Coming less than eight months after the original Macintosh, the 512K Mac makes no sweeping changes to the computer’s form factor. Instead, the big upgrade is quadrupling the RAM. This leads Apple fans to refer to the computer as the “Fat Mac.”

Today in Apple history: Woz stages an epic concert

By

Unite US in Song
The Us Festival was Woz's first venture outside Apple.
Photo: Glenn Aveni/Kickstarter

September 3: Today in Apple history: Steve Wozniak stages athe first US Festival, an epic music and tech event September 3, 1982: The Us Festival, an extravagant music and technology event staged by Apple co-founder Steve Wozniak, kicks off in California. The fest costs $8 million to stage, and boasts appearances from some of the biggest musical acts of the day.

It’s a wild venture for Woz, who is on hiatus from Apple after surviving a serious plane crash in 1981.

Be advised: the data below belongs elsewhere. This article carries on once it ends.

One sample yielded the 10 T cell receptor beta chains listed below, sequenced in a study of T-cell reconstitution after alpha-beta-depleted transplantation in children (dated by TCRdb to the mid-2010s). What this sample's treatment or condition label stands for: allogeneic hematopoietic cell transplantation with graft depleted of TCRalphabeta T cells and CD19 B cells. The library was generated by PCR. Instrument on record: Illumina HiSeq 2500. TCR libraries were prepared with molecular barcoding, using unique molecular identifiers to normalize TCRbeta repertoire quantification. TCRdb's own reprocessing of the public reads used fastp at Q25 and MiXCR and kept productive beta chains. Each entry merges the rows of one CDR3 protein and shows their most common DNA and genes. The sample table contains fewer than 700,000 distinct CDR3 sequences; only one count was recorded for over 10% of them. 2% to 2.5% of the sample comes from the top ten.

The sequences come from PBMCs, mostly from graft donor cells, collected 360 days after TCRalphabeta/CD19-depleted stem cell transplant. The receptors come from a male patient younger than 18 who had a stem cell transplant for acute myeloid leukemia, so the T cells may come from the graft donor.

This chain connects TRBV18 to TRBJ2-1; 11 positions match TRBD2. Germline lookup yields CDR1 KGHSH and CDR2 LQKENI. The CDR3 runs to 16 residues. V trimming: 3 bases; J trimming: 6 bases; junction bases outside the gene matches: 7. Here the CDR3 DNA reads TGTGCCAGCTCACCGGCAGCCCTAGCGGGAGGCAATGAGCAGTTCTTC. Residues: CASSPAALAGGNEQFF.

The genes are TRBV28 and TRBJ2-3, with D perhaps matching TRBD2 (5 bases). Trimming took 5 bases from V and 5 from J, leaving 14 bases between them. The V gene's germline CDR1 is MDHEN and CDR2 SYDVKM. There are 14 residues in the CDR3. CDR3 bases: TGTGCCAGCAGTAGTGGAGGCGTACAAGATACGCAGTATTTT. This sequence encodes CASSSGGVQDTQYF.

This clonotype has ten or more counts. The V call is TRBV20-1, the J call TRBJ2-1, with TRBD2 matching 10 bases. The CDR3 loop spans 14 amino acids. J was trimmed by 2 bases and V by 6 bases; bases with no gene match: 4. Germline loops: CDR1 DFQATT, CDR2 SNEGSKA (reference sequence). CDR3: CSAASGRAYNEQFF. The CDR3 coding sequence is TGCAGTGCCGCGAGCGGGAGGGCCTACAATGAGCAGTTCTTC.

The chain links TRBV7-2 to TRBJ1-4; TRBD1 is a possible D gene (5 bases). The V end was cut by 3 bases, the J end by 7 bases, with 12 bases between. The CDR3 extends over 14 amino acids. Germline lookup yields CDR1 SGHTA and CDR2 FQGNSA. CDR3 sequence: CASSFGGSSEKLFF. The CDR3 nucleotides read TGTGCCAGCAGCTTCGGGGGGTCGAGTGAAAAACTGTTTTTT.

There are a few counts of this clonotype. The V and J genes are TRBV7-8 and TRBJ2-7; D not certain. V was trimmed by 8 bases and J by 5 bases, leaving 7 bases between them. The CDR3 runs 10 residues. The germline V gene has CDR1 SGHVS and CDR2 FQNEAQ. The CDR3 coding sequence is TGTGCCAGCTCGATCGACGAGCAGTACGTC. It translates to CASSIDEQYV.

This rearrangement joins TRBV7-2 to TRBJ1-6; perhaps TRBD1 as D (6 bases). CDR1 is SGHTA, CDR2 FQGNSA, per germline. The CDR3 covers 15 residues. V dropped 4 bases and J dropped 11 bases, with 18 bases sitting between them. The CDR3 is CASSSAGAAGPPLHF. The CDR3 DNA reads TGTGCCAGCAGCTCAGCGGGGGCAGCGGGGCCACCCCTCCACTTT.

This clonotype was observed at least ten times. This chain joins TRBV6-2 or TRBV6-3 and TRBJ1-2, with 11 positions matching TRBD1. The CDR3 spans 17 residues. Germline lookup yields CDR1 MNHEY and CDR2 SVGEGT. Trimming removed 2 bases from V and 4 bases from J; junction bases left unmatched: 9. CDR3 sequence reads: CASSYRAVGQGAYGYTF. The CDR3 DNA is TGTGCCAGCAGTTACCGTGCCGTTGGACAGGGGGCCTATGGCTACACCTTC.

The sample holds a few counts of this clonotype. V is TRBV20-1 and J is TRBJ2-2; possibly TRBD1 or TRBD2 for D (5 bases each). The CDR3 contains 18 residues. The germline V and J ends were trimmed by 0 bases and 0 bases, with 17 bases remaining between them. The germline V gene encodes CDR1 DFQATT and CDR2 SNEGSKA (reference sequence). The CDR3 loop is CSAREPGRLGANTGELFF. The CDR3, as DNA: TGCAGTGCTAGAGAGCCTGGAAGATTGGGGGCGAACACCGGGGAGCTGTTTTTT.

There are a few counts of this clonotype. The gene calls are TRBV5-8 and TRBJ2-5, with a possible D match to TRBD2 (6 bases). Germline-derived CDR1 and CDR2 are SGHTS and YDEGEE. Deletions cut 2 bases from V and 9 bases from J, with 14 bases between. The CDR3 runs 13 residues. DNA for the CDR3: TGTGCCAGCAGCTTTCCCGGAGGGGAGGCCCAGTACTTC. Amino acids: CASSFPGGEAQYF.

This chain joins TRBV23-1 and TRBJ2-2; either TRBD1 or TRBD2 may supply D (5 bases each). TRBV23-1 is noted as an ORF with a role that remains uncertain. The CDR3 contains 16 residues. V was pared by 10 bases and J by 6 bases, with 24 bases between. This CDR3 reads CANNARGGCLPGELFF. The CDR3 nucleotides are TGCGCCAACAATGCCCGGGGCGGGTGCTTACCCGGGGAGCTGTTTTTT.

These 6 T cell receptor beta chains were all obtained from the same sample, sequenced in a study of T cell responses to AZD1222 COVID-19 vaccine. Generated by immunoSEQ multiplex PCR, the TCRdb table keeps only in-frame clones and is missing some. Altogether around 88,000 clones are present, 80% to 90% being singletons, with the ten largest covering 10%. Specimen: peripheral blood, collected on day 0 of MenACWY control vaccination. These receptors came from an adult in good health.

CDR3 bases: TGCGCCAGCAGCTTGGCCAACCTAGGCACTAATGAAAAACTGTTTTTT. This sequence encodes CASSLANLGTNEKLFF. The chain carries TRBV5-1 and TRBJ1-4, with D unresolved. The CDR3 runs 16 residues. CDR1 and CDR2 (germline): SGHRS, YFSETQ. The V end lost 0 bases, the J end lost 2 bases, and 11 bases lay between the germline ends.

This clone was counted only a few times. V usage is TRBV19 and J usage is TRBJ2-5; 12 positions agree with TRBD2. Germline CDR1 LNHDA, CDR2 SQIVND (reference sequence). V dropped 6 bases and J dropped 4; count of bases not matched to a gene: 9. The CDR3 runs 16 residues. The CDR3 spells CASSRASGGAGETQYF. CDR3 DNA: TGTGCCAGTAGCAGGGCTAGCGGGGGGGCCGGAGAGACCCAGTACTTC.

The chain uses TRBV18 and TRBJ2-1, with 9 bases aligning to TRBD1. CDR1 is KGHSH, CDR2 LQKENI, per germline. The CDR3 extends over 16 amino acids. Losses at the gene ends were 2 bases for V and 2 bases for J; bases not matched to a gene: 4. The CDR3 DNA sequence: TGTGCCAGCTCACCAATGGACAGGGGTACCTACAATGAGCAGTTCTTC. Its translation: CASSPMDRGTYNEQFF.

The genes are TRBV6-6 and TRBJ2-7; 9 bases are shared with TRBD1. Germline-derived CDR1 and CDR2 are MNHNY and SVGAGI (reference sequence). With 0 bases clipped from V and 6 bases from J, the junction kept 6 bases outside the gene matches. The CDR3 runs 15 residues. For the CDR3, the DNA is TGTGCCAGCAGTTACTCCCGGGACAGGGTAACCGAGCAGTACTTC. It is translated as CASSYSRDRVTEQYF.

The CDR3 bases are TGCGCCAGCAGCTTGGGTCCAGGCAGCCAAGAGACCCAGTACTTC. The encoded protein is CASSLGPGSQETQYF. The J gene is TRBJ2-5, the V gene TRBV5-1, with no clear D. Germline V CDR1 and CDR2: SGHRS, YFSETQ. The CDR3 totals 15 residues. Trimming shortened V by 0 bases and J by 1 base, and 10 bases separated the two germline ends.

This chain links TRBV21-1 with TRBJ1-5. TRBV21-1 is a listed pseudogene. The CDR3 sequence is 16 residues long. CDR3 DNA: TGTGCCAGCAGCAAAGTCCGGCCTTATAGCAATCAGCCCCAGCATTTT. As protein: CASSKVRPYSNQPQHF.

Today in Apple history: Apple’s war with IBM commences

By

IBM PC 5150: The IBM Personal Computer
This unassuming IBM Personal Computer started the Apple-versus-PC feud.
Photo: Boffy B/Wikipedia CC

August 12: Today in Apple history: Apple's war with IBM commences with IBM Personal Computer launch August 12, 1981: The launch of the IBM Personal Computer ignites a long-running Apple-versus-PC rivalry.

Secure in the Apple II’s technical superiority over the new PC, Apple welcomes International Business Machines to the personal computing party in a full-page ad in the pages of The Wall Street Journal. Things won’t stay positive for long.

Today in Apple history: Mac marketing guru Joanna Hoffman is born

By

Kate Winslet (left) plays Joanna Hoffman (right) in Steve Jobs.